Structural Basis for the Formation of PTPRG•CNTN Complexes in Neural Tissues
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Receptor protein tyrosine phosphatase gamma (PTPRG) is a cell surface receptor expressed primarily on neurons. It combines cytoplasmic tyrosine phosphatase domains and an extracellular region that includes a carbonic anhydrase-like (CA) domain. This domain mediates binding to members of a family of neural cell adhesion molecules called contactins (CNTNs) that are expressed on neurons during development and adulthood. The ectodomains of CNTNs are organized into six N-terminal immunoglobulin domains followed by four fibronectin type III repeats (FN) and a glycophosphatidylinositol anchor. Previous work demonstrated that PTPRG interacts specifically with CNTN3-6. Here, we combine biochemical and structural approaches to further characterize the interactions between PTPRG and its cognate CNTN partners. In particular, our work indicates that PTPRG associates with CNTN3-6 with similar binding affinities. This finding is consistent with our structural analyses of PTPRG•CNTN3 and PTPRG•CNTN6 complexes suggesting that CNTN3-6 use a conserved interface to bind the CA domain of PTPRG. As a first step to determine the in vivo functions of PTPRG•CNTN complexes, we attempted to localize the sites where these receptors interact. In particular, we identified the PTPRG•CNTN3 complex in the outer segment (OS) of adult mouse retinas. Further investigation of these complexes in the OS revealed that PTPRG and CNTN3 form complexes when expressed on the same cell (cis interactions). However, we also performed cell-aggregation assays indicating that PTPRG and CNTN3 can associate when expressed on distinct cells (trans interactions). To explain how the PTPRG•CNTN3 complex could form in these two distinct geometries, we analyzed the conformations taken by the CNTN3 ectodomain. In particular, our work indicates that the FN1-FN3 of CNTN3 adopts a bent conformation suggesting that the CNTN3 ectodomain bends sharply between FN2 and FN3 domains and then extends in parallel to the cell surface. Importantly, this bent conformation is found in all six CNTN family members suggesting that all CNTNs might lie parallel to the cell membrane. This orientation of CNTN ectodomains would accommodate the formation of cis and trans PTPRG•CNTN complexes. Finally, we discuss the implications of our results in PTPG/CNTN-mediated signaling.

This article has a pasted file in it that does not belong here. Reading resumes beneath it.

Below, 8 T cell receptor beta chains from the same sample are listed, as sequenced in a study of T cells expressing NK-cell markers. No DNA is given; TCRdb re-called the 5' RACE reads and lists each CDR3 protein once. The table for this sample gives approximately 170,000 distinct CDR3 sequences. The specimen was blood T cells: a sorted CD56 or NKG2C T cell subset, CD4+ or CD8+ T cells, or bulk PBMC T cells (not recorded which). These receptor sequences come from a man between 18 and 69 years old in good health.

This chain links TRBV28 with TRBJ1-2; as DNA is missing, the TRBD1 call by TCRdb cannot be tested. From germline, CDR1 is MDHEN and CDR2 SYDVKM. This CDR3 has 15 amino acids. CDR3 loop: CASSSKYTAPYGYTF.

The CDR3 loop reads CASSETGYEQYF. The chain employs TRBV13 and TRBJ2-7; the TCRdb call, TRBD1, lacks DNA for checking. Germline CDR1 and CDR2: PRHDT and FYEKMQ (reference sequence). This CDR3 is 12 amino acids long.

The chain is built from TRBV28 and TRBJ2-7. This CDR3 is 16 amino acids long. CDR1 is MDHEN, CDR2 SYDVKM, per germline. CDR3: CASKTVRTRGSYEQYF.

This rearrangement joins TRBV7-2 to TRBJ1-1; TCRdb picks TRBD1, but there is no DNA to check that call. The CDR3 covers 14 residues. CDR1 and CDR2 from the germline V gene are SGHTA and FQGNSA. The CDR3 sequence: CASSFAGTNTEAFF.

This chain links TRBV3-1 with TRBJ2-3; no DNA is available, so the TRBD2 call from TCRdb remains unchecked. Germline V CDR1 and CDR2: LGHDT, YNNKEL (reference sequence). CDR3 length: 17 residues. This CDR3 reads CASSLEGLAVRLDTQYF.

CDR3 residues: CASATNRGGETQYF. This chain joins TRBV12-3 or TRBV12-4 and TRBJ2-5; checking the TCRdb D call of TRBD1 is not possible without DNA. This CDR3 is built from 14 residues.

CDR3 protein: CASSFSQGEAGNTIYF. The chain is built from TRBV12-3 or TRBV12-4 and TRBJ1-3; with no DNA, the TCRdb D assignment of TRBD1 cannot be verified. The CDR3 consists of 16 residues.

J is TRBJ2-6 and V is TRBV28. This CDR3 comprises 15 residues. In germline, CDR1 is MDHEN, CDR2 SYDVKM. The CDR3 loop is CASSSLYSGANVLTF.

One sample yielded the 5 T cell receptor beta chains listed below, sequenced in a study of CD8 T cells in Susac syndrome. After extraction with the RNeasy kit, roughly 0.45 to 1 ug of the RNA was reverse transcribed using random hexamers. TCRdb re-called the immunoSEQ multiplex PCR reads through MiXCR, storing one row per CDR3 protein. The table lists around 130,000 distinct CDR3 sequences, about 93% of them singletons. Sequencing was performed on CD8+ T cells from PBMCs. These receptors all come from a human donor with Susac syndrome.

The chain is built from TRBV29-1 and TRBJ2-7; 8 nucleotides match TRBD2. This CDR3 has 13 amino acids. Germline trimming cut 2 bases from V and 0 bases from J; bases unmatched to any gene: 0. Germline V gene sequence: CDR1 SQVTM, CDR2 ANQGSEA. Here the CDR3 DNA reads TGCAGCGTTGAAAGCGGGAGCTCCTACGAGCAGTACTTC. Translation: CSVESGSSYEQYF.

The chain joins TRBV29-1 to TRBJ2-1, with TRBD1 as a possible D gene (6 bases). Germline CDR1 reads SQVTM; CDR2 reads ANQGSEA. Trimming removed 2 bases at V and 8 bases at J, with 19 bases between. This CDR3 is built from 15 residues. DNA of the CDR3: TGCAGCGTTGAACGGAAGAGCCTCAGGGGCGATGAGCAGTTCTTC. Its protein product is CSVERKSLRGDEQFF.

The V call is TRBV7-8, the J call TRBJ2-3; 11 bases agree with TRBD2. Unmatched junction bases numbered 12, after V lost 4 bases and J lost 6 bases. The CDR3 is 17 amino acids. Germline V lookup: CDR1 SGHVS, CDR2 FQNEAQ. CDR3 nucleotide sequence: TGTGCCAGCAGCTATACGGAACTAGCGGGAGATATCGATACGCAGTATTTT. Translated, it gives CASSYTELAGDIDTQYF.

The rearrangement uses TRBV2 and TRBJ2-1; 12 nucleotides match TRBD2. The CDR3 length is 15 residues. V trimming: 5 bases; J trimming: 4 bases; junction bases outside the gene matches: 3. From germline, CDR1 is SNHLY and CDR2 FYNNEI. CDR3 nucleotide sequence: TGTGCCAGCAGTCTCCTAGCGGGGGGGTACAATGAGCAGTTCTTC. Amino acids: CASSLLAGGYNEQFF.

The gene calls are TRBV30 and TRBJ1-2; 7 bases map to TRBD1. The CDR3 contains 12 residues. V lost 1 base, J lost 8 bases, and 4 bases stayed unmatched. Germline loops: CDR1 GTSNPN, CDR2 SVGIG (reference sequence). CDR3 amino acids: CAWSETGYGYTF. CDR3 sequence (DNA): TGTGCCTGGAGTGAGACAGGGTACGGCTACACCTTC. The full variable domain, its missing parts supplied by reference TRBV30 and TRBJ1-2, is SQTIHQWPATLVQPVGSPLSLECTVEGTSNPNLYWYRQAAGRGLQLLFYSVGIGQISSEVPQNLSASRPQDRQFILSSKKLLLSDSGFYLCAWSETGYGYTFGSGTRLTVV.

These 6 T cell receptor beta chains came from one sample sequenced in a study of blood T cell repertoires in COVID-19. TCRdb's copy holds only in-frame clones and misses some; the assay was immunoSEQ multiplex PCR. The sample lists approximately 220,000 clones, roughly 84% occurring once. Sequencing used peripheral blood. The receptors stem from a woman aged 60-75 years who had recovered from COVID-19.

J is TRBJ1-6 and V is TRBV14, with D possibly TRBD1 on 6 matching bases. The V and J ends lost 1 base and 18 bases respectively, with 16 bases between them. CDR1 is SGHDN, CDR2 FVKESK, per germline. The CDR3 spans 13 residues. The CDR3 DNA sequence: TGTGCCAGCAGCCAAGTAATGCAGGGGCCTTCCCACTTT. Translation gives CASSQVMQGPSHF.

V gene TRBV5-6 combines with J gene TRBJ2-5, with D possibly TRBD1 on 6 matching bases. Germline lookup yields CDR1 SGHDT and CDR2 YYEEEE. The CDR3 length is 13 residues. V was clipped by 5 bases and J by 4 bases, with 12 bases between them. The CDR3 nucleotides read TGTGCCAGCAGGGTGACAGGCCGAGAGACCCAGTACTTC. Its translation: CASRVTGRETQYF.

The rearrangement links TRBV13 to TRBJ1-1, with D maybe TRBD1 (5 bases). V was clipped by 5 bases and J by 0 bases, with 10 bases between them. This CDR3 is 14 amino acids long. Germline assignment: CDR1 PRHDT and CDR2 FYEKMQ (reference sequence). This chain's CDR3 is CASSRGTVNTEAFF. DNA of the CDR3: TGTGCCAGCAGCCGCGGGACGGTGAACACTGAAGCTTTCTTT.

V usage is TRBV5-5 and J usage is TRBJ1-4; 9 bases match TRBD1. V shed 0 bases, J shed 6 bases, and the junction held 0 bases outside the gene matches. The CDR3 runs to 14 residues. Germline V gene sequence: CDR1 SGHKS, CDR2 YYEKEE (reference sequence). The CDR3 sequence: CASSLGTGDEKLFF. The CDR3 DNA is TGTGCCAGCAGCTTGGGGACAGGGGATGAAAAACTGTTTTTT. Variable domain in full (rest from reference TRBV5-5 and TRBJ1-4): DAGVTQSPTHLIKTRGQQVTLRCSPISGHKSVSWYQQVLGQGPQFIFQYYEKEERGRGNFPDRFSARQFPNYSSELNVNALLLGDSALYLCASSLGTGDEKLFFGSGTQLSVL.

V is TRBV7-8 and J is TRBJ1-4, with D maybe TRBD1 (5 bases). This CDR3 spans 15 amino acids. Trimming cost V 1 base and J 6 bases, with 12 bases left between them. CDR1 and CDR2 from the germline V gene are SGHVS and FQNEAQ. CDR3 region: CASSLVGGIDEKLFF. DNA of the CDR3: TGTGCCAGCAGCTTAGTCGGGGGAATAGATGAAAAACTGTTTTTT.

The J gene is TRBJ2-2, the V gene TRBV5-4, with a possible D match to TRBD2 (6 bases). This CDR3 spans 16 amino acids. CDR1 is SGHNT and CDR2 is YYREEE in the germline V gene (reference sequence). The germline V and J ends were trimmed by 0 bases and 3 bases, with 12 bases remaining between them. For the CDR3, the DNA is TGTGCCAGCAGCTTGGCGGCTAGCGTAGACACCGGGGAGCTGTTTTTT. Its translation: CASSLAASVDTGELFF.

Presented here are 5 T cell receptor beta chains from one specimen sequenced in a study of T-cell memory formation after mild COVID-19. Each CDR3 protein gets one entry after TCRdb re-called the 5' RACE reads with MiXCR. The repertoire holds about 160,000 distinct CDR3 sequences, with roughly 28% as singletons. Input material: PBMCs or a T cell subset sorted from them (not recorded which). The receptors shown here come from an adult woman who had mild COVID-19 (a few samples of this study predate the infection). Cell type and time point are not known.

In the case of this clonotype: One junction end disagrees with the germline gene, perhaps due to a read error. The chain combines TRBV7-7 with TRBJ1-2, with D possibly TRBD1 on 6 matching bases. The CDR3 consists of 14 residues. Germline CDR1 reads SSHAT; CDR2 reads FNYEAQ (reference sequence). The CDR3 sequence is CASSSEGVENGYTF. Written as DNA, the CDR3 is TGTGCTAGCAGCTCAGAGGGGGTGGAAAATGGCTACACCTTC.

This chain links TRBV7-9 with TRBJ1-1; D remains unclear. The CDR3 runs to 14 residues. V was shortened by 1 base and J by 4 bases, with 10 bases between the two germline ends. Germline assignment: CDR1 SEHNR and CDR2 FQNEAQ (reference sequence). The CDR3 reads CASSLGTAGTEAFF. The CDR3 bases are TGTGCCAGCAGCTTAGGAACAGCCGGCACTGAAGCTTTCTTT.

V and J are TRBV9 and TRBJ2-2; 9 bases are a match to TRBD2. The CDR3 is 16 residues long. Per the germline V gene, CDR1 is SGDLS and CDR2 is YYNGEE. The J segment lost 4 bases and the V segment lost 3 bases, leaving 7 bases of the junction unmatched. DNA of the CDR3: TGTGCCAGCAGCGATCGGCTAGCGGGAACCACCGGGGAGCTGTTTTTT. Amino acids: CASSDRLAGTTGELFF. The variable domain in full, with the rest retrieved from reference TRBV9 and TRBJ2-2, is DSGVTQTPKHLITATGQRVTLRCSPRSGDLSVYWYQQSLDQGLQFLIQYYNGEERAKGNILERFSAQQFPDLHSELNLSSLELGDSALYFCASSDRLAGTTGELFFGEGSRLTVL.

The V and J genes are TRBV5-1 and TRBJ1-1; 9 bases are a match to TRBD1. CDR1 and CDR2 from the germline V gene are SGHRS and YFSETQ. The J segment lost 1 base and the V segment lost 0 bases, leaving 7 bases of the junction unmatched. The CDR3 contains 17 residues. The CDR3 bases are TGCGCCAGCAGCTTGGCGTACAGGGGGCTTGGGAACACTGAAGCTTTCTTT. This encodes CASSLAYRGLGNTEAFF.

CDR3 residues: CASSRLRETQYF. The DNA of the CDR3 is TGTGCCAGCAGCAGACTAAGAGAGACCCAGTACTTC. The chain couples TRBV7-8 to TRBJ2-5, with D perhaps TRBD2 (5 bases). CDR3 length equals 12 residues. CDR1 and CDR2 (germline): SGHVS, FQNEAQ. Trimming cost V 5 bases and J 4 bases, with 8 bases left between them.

Table of Contents
Introduction -- Materials and methods -- Structural basis for the conserved interaction of CNTN3, 4, 5 and 6 with the CA domain of PTPRG -- Structural analyses of CNTN ectodomains reveal an unexpected bent conformation -- Final discussion -- Appendix